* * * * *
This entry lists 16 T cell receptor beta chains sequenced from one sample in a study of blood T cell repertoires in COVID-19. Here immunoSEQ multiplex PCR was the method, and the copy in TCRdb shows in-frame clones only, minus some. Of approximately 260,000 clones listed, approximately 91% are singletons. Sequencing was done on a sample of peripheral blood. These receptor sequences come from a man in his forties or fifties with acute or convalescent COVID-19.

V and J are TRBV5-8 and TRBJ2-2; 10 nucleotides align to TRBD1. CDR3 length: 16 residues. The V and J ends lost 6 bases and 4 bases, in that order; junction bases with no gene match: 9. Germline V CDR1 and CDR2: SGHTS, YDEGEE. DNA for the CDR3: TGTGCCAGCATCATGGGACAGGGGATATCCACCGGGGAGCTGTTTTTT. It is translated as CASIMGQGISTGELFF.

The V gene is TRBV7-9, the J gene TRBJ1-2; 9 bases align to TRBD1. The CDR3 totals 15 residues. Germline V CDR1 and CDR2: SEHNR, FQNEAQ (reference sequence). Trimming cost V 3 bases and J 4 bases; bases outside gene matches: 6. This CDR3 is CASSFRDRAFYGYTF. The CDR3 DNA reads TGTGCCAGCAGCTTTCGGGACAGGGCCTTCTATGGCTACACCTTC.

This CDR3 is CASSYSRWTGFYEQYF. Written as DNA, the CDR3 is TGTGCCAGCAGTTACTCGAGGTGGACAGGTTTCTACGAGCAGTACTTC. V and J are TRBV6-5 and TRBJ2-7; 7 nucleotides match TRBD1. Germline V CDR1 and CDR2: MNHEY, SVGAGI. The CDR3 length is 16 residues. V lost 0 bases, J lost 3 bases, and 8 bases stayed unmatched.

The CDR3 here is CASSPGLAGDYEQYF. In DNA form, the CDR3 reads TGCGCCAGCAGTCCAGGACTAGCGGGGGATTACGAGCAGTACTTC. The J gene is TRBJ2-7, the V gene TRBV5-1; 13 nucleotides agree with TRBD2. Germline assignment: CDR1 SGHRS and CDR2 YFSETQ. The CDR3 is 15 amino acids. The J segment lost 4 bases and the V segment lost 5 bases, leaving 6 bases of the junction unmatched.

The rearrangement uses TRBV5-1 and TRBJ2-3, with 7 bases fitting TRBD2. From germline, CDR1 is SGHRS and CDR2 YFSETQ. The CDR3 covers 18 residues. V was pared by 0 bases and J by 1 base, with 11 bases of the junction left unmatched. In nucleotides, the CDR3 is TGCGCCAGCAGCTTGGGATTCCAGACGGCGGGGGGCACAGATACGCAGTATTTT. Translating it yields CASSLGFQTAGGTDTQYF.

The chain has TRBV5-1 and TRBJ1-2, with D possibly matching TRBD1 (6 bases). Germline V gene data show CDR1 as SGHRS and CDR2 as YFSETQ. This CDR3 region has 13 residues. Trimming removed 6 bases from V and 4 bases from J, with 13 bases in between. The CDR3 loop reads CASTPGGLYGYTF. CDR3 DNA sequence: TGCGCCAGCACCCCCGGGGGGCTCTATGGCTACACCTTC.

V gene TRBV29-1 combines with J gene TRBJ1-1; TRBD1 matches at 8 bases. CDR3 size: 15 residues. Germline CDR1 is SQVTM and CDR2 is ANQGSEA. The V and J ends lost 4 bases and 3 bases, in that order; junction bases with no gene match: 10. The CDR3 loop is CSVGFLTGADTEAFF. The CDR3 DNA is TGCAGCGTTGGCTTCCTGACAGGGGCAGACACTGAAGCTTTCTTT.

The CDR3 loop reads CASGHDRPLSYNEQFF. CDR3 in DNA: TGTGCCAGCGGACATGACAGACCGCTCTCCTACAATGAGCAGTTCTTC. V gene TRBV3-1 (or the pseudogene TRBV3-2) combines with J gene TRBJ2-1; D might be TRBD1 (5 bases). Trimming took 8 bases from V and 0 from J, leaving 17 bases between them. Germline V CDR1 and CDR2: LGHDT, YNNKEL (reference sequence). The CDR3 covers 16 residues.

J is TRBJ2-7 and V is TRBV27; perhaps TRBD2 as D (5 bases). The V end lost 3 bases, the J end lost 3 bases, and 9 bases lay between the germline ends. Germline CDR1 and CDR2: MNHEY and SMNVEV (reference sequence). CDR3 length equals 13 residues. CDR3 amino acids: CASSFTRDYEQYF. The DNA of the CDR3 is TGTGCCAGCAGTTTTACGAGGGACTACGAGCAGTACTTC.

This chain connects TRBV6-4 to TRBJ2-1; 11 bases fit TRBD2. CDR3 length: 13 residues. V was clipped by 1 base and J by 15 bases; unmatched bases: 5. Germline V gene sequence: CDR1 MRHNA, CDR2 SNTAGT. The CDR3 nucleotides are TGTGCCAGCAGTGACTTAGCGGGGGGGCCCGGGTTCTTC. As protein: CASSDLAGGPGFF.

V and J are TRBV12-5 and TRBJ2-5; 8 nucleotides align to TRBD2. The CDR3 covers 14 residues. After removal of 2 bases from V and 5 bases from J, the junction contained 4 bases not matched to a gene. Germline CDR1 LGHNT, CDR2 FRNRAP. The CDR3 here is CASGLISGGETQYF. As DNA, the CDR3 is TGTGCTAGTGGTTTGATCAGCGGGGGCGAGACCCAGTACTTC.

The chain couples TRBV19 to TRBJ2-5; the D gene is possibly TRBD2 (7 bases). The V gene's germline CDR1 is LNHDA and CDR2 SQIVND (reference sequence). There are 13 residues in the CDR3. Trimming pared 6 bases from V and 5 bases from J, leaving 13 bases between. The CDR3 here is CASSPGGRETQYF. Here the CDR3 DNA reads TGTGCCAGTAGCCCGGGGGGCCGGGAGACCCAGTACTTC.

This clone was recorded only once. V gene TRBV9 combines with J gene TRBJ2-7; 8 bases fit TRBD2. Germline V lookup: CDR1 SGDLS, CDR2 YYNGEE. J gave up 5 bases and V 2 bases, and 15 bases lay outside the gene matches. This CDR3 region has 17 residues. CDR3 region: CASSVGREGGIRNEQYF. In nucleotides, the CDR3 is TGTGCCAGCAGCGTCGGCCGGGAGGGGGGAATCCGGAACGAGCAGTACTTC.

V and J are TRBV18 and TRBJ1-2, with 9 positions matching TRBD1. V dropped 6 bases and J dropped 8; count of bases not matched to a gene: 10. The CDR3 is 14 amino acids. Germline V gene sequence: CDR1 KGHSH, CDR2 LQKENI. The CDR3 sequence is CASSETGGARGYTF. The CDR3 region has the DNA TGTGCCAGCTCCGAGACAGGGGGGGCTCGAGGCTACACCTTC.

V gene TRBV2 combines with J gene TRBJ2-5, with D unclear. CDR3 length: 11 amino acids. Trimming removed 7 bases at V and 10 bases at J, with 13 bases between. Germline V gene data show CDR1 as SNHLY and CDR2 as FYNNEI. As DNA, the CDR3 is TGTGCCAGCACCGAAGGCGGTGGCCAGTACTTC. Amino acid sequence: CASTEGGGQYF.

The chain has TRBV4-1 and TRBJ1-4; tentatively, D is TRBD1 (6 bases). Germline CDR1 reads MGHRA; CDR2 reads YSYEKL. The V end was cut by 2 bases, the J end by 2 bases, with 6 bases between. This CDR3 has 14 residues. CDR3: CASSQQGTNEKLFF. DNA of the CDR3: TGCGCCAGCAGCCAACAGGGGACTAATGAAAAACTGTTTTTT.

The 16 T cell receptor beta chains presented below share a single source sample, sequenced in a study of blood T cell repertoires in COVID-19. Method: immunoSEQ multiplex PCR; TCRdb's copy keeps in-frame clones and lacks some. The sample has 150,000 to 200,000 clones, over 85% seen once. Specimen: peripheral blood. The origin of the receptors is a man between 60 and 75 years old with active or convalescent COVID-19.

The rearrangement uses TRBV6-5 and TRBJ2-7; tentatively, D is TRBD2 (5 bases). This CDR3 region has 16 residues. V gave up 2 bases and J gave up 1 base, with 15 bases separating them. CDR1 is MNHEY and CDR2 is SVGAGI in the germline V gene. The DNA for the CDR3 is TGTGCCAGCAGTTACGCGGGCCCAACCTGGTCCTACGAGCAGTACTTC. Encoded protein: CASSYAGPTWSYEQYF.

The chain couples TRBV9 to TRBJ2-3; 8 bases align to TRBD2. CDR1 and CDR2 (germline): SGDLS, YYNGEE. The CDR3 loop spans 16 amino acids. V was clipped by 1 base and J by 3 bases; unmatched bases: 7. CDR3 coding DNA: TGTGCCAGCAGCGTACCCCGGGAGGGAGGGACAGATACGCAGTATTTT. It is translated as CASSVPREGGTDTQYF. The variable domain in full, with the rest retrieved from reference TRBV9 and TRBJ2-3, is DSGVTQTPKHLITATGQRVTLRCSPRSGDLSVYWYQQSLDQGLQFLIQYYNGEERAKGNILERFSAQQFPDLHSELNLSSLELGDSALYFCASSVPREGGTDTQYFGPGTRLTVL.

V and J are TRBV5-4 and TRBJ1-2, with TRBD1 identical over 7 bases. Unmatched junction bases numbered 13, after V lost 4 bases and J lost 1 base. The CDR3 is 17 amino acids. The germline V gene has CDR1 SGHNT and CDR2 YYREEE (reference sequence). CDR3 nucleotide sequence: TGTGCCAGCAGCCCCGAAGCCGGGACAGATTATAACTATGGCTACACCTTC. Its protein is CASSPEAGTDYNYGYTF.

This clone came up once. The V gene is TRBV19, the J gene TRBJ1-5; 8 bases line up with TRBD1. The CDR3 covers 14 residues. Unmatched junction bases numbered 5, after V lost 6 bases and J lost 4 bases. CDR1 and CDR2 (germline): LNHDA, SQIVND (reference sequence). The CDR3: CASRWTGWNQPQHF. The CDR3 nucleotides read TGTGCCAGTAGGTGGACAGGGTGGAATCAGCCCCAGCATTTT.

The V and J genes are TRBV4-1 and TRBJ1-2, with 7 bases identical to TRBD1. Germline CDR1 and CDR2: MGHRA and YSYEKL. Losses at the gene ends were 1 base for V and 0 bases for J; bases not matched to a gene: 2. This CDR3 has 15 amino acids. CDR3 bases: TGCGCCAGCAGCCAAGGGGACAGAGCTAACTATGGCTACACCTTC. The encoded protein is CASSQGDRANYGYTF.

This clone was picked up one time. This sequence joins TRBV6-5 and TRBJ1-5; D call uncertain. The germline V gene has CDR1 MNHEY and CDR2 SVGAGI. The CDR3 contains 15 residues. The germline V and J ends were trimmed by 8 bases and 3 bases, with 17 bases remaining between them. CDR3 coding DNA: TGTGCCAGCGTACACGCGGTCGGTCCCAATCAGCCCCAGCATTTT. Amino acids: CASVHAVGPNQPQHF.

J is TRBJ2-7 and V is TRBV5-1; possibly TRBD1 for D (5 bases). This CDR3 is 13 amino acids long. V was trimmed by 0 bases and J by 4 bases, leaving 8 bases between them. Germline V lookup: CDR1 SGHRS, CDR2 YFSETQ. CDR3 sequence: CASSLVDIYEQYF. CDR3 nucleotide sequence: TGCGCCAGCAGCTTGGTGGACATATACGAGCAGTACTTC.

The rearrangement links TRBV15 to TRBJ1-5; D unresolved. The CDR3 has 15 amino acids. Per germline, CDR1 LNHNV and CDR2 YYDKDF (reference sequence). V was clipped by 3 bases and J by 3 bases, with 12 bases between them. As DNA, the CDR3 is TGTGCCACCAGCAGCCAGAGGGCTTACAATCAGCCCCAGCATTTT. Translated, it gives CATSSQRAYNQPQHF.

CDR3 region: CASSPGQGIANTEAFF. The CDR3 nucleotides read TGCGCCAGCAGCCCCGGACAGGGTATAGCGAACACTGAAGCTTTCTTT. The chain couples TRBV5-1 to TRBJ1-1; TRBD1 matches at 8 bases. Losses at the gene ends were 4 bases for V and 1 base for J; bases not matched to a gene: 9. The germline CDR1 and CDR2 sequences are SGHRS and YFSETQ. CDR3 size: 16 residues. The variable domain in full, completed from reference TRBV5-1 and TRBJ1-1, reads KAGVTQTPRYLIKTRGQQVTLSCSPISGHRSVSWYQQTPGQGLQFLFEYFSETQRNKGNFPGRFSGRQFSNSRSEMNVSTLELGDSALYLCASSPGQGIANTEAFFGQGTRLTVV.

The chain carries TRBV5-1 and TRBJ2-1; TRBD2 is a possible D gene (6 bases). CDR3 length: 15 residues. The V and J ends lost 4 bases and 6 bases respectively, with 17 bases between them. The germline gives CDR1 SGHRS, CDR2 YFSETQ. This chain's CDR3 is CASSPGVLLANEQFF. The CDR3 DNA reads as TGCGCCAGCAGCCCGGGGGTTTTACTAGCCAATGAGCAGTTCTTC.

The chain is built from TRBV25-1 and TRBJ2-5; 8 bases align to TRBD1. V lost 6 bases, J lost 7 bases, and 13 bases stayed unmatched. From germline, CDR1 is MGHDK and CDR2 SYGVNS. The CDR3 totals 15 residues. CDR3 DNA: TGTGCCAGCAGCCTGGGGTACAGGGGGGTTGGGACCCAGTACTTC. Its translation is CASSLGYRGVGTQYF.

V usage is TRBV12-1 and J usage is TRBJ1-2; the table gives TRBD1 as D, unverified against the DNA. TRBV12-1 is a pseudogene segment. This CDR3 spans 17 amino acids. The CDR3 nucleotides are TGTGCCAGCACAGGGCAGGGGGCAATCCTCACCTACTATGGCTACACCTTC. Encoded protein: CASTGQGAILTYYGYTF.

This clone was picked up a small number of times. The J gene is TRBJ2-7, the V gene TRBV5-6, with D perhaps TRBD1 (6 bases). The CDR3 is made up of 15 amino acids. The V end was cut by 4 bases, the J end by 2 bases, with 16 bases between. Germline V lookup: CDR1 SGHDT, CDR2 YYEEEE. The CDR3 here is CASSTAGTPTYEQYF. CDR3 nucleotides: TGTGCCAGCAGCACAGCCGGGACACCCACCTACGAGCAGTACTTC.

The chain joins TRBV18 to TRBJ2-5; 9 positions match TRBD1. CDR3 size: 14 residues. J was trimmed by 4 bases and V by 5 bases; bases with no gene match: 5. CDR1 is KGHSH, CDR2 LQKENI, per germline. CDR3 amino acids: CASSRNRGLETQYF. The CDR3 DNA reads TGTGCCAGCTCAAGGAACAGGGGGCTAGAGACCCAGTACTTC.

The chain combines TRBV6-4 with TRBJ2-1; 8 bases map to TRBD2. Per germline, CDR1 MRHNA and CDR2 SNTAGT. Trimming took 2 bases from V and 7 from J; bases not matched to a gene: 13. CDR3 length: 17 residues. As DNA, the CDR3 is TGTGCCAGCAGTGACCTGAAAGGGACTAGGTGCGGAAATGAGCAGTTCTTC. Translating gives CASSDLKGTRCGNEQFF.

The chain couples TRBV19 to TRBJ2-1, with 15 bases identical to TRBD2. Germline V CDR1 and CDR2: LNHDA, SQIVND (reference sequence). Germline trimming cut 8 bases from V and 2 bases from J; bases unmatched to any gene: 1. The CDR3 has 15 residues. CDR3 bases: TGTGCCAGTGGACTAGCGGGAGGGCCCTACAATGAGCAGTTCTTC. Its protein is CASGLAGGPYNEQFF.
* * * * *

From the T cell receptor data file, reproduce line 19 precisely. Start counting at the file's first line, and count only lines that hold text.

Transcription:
The rearrangement uses TRBV6-5 and TRBJ2-7; tentatively, D is TRBD2 (5 bases). This CDR3 region has 16 residues. V gave up 2 bases and J gave up 1 base, with 15 bases separating them. CDR1 is MNHEY and CDR2 is SVGAGI in the germline V gene. The DNA for the CDR3 is TGTGCCAGCAGTTACGCGGGCCCAACCTGGTCCTACGAGCAGTACTTC. Encoded protein: CASSYAGPTWSYEQYF.